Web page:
Big Papaya, Small Papaya – Same Fruit, Different Name

July 16, 2009

Brazilian Papaya and Mamão and a Papaya Breakfast Cake Recipe

Most of us are pretty familiar with the papaya even if we don’t live in a place where they are regularly available. The papayas I had always been familiar with were about the size of a large white potato.

When I came to Brazil and started exploring all the fruits, I soon found papaya was widely available and very popular. It is the main component of salada de frutas (fruit salad) when you order it at a restaurant and I have yet to see a juice menu without it listed.

I found those small papayas I was familiar with right away in the supermarket. They are called papaya in Portuguese, too, but sometimes you will find it spelled papaia. Then I kept coming across this fruit that looked like an overgrown papaya and the signs always indicated it was mamão.

Here are pictures so you can see the size difference. The mamão is a huge fruit.


Brazilian Papaya and Mamão and a Papaya Breakfast Cake Recipe

Brazilian Papaya and Mamão and a Papaya Breakfast Cake Recipe


Upon purchasing one and trying it at home, I quickly realized it is really just a big papaya. I’ve asked around about the two fruits and that is pretty much what everyone here tells me as well. Although, the smaller papaya is supposed to be a bit sweeter. I can’t tell a flavor difference though. They look and taste exactly the same to me.


Brazilian Papaya and Mamão and a Papaya Breakfast Cake Recipe


To tell you the truth, I’m not a huge fan of papaya. I enjoy it mixed in with other fruit in fruit salads and juices, but I don’t like the flavor enough to sit down to a big piece of it. Actually the most interesting thing about the fruit, the mamão specifically, is how it grows. I have been trying like crazy to get a photo because typically I only see them when we are driving. This is the best I have been able to do.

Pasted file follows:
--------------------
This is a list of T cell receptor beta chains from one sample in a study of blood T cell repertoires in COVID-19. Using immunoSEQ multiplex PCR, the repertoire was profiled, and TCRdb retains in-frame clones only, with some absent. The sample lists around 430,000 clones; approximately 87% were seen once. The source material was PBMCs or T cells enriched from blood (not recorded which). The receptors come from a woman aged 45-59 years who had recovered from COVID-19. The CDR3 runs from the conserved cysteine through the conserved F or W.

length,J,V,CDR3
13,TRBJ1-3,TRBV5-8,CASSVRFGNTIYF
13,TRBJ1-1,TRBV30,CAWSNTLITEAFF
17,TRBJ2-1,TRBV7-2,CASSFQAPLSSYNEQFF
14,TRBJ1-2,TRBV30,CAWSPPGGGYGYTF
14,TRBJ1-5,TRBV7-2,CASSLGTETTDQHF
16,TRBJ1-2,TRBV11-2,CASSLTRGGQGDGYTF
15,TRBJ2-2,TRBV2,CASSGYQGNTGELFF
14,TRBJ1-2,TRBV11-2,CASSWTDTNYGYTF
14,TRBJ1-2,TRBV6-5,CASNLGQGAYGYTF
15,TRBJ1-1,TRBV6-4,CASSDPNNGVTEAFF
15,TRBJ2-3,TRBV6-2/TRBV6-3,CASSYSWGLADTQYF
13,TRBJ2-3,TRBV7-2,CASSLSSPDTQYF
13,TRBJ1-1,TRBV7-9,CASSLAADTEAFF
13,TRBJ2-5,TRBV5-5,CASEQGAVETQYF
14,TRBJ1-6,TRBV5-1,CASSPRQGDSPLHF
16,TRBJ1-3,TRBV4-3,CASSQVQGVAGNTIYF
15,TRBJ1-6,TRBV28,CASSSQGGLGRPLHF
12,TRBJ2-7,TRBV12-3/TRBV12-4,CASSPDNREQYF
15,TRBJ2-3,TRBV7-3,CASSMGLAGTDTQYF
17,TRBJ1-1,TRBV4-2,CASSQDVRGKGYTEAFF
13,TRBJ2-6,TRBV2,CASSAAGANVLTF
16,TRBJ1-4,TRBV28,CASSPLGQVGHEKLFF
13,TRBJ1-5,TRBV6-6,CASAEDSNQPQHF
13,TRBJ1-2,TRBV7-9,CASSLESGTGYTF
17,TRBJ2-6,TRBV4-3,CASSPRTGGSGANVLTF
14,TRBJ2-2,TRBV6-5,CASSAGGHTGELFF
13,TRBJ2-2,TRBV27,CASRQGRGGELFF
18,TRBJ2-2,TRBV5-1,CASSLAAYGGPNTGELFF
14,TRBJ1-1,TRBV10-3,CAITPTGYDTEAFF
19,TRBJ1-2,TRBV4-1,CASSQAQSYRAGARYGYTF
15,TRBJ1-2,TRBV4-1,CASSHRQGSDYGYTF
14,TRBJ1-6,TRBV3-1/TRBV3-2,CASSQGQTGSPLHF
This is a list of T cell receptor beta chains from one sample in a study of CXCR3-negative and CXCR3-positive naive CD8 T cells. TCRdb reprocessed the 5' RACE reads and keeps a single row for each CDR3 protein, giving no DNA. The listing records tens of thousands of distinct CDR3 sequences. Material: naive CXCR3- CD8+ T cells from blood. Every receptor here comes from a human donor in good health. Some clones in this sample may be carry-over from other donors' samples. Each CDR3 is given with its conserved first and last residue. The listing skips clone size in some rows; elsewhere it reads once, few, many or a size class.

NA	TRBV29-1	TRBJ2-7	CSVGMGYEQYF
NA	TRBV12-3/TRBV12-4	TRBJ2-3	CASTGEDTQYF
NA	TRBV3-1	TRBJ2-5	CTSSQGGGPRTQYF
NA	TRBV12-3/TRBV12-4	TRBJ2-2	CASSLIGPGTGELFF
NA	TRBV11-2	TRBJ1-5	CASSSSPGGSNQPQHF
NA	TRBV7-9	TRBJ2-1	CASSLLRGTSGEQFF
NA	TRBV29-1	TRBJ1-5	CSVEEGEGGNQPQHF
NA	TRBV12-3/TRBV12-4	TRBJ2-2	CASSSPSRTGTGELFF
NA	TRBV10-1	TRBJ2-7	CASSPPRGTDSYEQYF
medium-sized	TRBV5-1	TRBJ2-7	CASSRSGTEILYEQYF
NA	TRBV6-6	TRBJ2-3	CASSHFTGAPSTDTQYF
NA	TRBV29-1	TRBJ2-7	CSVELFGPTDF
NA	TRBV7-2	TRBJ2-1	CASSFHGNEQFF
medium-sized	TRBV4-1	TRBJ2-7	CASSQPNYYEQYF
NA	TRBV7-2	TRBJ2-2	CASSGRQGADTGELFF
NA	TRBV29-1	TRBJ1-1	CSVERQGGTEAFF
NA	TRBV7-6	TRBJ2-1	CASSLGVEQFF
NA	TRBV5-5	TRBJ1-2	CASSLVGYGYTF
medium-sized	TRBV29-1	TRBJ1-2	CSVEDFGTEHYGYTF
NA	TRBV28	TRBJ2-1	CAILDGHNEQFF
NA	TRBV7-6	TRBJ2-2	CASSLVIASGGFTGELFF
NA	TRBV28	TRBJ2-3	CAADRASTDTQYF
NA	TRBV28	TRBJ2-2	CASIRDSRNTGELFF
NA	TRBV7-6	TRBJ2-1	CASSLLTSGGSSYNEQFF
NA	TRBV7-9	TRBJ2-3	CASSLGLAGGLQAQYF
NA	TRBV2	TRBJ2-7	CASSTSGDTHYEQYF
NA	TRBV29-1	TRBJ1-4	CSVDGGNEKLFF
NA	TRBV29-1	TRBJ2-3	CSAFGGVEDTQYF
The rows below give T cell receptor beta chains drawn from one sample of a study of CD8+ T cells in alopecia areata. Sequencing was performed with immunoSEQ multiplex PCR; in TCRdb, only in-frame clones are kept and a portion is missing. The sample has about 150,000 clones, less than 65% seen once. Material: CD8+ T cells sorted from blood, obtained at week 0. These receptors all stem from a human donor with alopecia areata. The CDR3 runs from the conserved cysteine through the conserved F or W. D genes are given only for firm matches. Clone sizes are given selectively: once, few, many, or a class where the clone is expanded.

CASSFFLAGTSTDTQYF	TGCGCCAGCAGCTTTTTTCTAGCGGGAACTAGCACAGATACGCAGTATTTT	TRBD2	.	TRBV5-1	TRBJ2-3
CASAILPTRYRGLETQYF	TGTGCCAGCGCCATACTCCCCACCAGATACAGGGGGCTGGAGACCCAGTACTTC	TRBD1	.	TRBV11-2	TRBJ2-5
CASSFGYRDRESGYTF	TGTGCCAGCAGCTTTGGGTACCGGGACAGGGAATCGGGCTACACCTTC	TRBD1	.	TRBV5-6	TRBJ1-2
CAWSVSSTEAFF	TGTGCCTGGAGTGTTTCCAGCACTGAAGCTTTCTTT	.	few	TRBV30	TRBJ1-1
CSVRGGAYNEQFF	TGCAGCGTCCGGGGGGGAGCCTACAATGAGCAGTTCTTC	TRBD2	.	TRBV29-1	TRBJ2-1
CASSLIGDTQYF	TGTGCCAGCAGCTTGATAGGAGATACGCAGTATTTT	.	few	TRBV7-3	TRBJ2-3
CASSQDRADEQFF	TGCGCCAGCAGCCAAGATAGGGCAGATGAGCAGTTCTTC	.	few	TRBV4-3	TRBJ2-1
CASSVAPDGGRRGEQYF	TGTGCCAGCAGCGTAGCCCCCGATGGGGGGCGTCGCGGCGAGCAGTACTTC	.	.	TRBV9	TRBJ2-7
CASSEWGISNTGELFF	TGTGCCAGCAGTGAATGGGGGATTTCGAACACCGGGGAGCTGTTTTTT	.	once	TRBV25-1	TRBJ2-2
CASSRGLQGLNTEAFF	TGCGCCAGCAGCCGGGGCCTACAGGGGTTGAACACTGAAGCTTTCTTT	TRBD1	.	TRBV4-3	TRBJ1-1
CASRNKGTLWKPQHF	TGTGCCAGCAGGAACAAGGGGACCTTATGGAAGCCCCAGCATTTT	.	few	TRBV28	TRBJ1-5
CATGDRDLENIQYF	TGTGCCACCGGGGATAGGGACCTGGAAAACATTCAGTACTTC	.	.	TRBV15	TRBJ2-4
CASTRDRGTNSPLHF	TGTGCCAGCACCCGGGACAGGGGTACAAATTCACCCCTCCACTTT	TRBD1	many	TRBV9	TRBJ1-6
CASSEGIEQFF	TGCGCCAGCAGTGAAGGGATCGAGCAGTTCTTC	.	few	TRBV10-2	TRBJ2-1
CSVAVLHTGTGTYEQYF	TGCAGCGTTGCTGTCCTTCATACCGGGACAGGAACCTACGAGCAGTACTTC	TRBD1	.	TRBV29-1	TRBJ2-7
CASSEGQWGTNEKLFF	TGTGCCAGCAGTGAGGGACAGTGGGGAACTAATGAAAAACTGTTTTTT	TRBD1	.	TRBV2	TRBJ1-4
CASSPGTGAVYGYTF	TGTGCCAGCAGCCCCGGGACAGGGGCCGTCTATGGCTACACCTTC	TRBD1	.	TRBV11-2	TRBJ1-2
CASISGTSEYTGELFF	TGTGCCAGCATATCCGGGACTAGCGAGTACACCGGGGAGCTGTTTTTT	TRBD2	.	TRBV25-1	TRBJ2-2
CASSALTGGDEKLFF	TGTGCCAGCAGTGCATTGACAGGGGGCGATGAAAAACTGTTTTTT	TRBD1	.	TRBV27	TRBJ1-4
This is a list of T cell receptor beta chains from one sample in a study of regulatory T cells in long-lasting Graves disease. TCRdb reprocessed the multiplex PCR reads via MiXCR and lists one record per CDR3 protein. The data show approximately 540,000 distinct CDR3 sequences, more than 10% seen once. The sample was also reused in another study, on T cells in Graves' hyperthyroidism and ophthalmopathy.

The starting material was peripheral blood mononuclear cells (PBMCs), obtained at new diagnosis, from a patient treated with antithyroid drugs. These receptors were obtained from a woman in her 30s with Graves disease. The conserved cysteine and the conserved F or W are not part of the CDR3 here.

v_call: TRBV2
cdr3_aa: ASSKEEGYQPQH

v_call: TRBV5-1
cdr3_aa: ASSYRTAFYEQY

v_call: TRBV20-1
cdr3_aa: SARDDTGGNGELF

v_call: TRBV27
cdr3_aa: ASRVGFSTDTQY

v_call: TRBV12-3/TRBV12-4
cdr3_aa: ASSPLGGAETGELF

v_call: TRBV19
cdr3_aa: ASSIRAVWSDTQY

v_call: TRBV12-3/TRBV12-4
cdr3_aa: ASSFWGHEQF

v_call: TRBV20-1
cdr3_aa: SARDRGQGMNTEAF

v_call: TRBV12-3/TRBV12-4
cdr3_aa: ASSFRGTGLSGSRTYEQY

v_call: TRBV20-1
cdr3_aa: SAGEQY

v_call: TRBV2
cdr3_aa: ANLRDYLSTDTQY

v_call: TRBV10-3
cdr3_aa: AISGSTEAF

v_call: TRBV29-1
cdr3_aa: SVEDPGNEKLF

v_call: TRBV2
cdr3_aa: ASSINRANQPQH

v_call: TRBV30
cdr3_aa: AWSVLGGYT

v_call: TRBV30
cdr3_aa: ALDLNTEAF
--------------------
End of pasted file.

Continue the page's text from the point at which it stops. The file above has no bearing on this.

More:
They grow on a tall, incredibly skinny tree that branches out with leaves at the top. The fruit grows in numerous bunches right at the top of the trunk.

Despite the fact that it isn’t my favorite, I do buy papaya or mamão every now and then. I consider it my duty to appreciate my access to all these good things and it usually goes into juice. However, the other day I was feeling a little creative.

I wanted to use the mamão, but wasn’t hungry for dessert. The thought of a bread entered my mind, and then, why not a breakfast cake. Who doesn’t want cake for breakfast?

This cake is full of whole grains and is hearty and filling. The papaya simply adds moisture as the flavor of the fruit itself isn’t very strong. I will say that it is very, very buttery. In fact, I think I’ll probably reduce the butter to a 1/3 cup the next time I make it. Because it is so moist, you’ll want to store any leftovers in the fridge.


Papaya Breakfast Cake Recipe


Papaya Breakfast Cake

Makes a 10 inch round cake

½ cup butter, softened
½ cup mascavo sugar (unrefined cane sugar)
2 eggs
1 cup papaya or mamão, pureed
¼ cup steel cut oats, soaked for at least a half hour and drained
½ cup whole wheat flour
1 tsp baking soda
½ tsp salt

Cream butter and sugar, then mix in eggs. Stir in papaya and mix well. Next stir in the soaked oats and stir until combined. Finally add in flour, baking soda and salt and stir to combine all ingredients.